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13 Weddings

Wedding Description, 1944, by Sally Solomon: An Excerpt from Hoogly Tales




“I started my wedding-day, the morning of 20th August, 1944, with the Mikvah, ritual bath, following the custom in our community for the bride-to-be. Accompanied by my friend next door, we walked to the home of Sir David and Lady Ezra in Kydd Street for the immersion, and I remember feeling happy at the sight of wonderful birds and animals greeting the morning in their private zoon on the premises. Everything after that felt like a dream.

Some hours later, I found myself walking on Daddy’s arm, down the marble floor of one of the grandest synagogues in the world, the Maghen David, gliding between lofty pillars, under glittering chandeliers. Six bridesmaids in pretty white frocks with matching poke-bonnets and carrying posies, followed behind my long train, each on the arm of an escort, some in uniform, others in mufti. It was a setting for a queen.

A hush gradually descended from the high ceiling as the bridal procession slowly approached the raised platform, at the back of which is the sanctuary where the Scrolls of the Law reside in their silver casings. Gerry was waiting there with his best man, his cousin Wilfred.

We took our places under the canopy, and the ceremony commenced. It was an unusual one, conducted jointly by the reverend Albert Morris, the synagogue’s own hazaan (minister), and Rabbi Seligson, Chaplain of the United States Armed Forces in Calcutta. To have been surrounded by both our parents, relatives and a congregation of loving friends, was a gift from the Almighty.”

From this point onwards I can only remember the booming, melodious voice of the hazaan, rising up to the topmost rafter with the blessing:

Baruch attah Adonai alohaynu melech haolam… and the hummed response of the entire congregation:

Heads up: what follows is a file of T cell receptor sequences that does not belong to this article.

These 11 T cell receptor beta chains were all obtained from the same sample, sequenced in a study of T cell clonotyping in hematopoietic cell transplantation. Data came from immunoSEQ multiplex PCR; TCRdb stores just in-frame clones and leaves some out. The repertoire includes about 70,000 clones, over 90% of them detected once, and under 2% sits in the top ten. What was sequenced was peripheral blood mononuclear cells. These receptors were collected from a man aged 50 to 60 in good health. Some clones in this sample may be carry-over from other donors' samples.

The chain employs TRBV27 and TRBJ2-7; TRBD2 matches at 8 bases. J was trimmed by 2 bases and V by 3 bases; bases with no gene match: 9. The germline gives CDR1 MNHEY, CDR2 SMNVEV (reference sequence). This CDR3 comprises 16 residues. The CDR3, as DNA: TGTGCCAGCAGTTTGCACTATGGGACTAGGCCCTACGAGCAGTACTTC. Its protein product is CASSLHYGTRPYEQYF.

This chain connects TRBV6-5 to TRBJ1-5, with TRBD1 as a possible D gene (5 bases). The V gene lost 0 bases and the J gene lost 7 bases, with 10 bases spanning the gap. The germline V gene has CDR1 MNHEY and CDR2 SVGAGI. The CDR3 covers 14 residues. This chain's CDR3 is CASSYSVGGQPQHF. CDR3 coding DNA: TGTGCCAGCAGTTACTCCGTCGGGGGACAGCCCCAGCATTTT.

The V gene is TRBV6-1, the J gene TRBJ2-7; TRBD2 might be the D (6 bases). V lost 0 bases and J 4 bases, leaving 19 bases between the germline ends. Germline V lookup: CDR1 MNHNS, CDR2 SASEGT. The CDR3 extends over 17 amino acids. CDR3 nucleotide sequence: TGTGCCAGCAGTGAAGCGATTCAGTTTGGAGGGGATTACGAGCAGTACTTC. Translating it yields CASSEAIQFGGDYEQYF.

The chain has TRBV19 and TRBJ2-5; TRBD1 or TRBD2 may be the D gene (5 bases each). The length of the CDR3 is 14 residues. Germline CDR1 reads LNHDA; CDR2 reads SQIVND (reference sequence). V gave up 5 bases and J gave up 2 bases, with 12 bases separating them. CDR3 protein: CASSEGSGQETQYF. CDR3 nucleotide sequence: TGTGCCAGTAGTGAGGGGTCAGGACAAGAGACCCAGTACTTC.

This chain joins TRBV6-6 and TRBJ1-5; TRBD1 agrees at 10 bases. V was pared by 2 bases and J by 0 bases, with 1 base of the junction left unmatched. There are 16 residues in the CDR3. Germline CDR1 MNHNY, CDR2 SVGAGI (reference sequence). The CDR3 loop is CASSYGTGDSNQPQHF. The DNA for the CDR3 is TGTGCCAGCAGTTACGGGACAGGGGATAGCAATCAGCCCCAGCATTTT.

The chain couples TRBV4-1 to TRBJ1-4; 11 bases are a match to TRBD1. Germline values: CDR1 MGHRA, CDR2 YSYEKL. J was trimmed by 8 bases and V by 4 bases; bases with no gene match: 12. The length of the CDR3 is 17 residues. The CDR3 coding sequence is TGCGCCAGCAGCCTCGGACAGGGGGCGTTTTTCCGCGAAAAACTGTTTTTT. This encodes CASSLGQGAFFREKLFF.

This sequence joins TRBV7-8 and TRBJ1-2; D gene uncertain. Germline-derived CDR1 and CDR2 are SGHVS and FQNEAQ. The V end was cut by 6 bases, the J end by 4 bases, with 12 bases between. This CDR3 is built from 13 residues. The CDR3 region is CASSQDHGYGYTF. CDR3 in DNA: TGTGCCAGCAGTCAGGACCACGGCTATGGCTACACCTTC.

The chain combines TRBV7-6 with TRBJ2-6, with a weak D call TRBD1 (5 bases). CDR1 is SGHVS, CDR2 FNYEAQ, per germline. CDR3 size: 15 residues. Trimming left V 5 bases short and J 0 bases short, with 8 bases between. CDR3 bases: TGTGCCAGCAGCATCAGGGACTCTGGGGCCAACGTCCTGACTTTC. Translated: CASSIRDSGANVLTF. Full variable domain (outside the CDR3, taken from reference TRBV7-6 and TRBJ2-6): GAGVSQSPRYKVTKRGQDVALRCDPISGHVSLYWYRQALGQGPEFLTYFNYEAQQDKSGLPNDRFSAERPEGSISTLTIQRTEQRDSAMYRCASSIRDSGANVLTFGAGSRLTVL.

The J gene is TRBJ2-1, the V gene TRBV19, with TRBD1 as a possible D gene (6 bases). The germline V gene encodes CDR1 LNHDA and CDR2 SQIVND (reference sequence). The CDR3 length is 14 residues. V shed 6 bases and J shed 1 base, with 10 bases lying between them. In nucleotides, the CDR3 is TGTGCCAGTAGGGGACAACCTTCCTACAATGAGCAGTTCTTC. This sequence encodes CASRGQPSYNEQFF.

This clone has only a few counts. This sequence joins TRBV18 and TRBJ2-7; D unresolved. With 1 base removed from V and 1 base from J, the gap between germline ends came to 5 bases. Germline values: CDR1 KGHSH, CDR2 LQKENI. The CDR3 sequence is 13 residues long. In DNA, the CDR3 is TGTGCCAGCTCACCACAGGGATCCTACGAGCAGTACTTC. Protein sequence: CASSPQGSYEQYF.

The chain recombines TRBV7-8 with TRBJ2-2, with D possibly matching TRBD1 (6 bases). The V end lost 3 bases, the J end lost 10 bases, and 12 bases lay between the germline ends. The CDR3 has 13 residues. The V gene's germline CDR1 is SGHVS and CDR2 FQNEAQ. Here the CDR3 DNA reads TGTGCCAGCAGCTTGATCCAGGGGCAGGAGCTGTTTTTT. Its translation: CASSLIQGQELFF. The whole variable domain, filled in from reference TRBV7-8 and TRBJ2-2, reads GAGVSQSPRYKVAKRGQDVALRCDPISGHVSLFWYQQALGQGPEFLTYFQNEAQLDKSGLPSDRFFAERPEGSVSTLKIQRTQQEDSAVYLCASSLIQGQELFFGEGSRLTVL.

I could hear nothing else because I was, in these crucial minutes, entering a new phase of my life, saying goodbye to a part of me that would be gone forever. The crash of a broken glass Phut..ak! brought me back to the ceremony, shutting out the past with a timed finality. With one swift stroke, Gerry had dashed to the floor the china cup from which we had both sipped wine, and shattered it into smithereens. The congregation murmured approval. The traditional “breaking the glass”, a dramatic piece of theatre, symbolizes the destruction of our temple, also the existence of both joy and sorrow in our lives.

We stepped down from the raised dais and entered the curtained room with the Scrolls of the Law and made zoor, kissing the Sefer Torah in their silver castings.

”Now,” Gerry whispered, as we left, “we have to sign the Ketubah."

I have, at this moment, taken this marriage contract out of a very rusty tin container and unrolled the stiff paper to read what Gerry and I pledged on that Sunday, “the first day of the month of Alool in the year 5704 since the creation of the world…in the City of Calcutta situated on the River Ganges….”

(From Hooghly Tales, p 144 – 146, David Ashely Publishing, London, 1998)